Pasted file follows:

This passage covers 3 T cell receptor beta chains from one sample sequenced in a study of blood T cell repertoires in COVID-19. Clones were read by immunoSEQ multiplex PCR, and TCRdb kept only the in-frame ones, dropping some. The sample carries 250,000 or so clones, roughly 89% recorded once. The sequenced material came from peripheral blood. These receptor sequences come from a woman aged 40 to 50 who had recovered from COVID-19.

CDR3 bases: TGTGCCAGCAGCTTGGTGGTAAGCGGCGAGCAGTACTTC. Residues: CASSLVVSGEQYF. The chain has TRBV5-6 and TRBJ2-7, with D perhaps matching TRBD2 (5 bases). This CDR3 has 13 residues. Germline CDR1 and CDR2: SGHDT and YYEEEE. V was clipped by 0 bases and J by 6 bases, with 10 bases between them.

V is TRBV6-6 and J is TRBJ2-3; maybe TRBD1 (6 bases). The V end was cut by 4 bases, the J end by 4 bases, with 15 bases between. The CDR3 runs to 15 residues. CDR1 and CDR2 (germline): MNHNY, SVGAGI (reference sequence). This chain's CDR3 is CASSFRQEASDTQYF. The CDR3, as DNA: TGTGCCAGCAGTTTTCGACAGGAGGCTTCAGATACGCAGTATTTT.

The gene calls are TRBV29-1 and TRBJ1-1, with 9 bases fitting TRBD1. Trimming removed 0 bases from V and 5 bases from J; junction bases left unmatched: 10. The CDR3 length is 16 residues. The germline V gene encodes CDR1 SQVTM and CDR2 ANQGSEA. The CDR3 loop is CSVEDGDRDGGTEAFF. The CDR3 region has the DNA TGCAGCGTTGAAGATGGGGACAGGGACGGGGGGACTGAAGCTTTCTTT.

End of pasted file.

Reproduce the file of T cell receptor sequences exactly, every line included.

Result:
This passage covers 3 T cell receptor beta chains from one sample sequenced in a study of blood T cell repertoires in COVID-19. Clones were read by immunoSEQ multiplex PCR, and TCRdb kept only the in-frame ones, dropping some. The sample carries 250,000 or so clones, roughly 89% recorded once. The sequenced material came from peripheral blood. These receptor sequences come from a woman aged 40 to 50 who had recovered from COVID-19.

CDR3 bases: TGTGCCAGCAGCTTGGTGGTAAGCGGCGAGCAGTACTTC. Residues: CASSLVVSGEQYF. The chain has TRBV5-6 and TRBJ2-7, with D perhaps matching TRBD2 (5 bases). This CDR3 has 13 residues. Germline CDR1 and CDR2: SGHDT and YYEEEE. V was clipped by 0 bases and J by 6 bases, with 10 bases between them.

V is TRBV6-6 and J is TRBJ2-3; maybe TRBD1 (6 bases). The V end was cut by 4 bases, the J end by 4 bases, with 15 bases between. The CDR3 runs to 15 residues. CDR1 and CDR2 (germline): MNHNY, SVGAGI (reference sequence). This chain's CDR3 is CASSFRQEASDTQYF. The CDR3, as DNA: TGTGCCAGCAGTTTTCGACAGGAGGCTTCAGATACGCAGTATTTT.

The gene calls are TRBV29-1 and TRBJ1-1, with 9 bases fitting TRBD1. Trimming removed 0 bases from V and 5 bases from J; junction bases left unmatched: 10. The CDR3 length is 16 residues. The germline V gene encodes CDR1 SQVTM and CDR2 ANQGSEA. The CDR3 loop is CSVEDGDRDGGTEAFF. The CDR3 region has the DNA TGCAGCGTTGAAGATGGGGACAGGGACGGGGGGACTGAAGCTTTCTTT.